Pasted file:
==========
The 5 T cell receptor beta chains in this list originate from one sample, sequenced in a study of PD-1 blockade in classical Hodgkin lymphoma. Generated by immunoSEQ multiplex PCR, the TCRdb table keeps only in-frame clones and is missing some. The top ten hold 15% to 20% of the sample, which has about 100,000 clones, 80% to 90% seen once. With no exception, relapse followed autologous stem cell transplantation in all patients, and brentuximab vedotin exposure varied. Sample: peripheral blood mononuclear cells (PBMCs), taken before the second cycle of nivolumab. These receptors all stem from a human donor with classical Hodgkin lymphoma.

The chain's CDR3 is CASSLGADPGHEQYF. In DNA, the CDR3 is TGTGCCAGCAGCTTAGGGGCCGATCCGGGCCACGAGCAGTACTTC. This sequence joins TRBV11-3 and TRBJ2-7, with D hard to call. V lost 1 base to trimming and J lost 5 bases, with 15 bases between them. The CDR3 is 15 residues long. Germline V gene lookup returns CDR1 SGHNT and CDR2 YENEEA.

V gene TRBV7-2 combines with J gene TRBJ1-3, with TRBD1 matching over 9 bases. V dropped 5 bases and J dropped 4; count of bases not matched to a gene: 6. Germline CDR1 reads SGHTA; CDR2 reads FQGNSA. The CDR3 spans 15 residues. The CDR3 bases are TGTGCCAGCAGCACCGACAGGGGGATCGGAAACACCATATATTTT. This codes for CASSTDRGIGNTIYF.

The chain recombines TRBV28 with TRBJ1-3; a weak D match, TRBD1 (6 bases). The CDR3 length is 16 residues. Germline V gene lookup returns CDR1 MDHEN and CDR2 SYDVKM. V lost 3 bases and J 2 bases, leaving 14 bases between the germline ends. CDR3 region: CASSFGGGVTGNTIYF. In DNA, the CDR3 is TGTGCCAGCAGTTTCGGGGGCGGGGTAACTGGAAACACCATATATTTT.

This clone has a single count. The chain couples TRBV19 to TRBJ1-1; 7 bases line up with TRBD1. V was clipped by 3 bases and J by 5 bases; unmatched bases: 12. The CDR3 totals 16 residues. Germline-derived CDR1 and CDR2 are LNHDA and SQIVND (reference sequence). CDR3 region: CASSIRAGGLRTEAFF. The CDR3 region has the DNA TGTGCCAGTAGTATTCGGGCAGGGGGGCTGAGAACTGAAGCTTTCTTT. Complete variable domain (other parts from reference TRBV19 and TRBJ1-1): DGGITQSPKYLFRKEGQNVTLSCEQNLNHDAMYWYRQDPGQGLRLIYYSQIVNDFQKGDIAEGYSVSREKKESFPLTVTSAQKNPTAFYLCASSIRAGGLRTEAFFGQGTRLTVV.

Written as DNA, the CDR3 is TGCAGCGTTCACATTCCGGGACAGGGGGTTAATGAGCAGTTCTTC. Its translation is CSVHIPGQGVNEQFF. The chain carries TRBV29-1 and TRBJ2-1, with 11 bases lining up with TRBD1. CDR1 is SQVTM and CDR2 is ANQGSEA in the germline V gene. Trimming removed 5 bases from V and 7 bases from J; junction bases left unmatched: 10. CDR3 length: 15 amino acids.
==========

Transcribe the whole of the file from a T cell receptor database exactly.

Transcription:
The 5 T cell receptor beta chains in this list originate from one sample, sequenced in a study of PD-1 blockade in classical Hodgkin lymphoma. Generated by immunoSEQ multiplex PCR, the TCRdb table keeps only in-frame clones and is missing some. The top ten hold 15% to 20% of the sample, which has about 100,000 clones, 80% to 90% seen once. With no exception, relapse followed autologous stem cell transplantation in all patients, and brentuximab vedotin exposure varied. Sample: peripheral blood mononuclear cells (PBMCs), taken before the second cycle of nivolumab. These receptors all stem from a human donor with classical Hodgkin lymphoma.

The chain's CDR3 is CASSLGADPGHEQYF. In DNA, the CDR3 is TGTGCCAGCAGCTTAGGGGCCGATCCGGGCCACGAGCAGTACTTC. This sequence joins TRBV11-3 and TRBJ2-7, with D hard to call. V lost 1 base to trimming and J lost 5 bases, with 15 bases between them. The CDR3 is 15 residues long. Germline V gene lookup returns CDR1 SGHNT and CDR2 YENEEA.

V gene TRBV7-2 combines with J gene TRBJ1-3, with TRBD1 matching over 9 bases. V dropped 5 bases and J dropped 4; count of bases not matched to a gene: 6. Germline CDR1 reads SGHTA; CDR2 reads FQGNSA. The CDR3 spans 15 residues. The CDR3 bases are TGTGCCAGCAGCACCGACAGGGGGATCGGAAACACCATATATTTT. This codes for CASSTDRGIGNTIYF.

The chain recombines TRBV28 with TRBJ1-3; a weak D match, TRBD1 (6 bases). The CDR3 length is 16 residues. Germline V gene lookup returns CDR1 MDHEN and CDR2 SYDVKM. V lost 3 bases and J 2 bases, leaving 14 bases between the germline ends. CDR3 region: CASSFGGGVTGNTIYF. In DNA, the CDR3 is TGTGCCAGCAGTTTCGGGGGCGGGGTAACTGGAAACACCATATATTTT.

This clone has a single count. The chain couples TRBV19 to TRBJ1-1; 7 bases line up with TRBD1. V was clipped by 3 bases and J by 5 bases; unmatched bases: 12. The CDR3 totals 16 residues. Germline-derived CDR1 and CDR2 are LNHDA and SQIVND (reference sequence). CDR3 region: CASSIRAGGLRTEAFF. The CDR3 region has the DNA TGTGCCAGTAGTATTCGGGCAGGGGGGCTGAGAACTGAAGCTTTCTTT. Complete variable domain (other parts from reference TRBV19 and TRBJ1-1): DGGITQSPKYLFRKEGQNVTLSCEQNLNHDAMYWYRQDPGQGLRLIYYSQIVNDFQKGDIAEGYSVSREKKESFPLTVTSAQKNPTAFYLCASSIRAGGLRTEAFFGQGTRLTVV.

Written as DNA, the CDR3 is TGCAGCGTTCACATTCCGGGACAGGGGGTTAATGAGCAGTTCTTC. Its translation is CSVHIPGQGVNEQFF. The chain carries TRBV29-1 and TRBJ2-1, with 11 bases lining up with TRBD1. CDR1 is SQVTM and CDR2 is ANQGSEA in the germline V gene. Trimming removed 5 bases from V and 7 bases from J; junction bases left unmatched: 10. CDR3 length: 15 amino acids.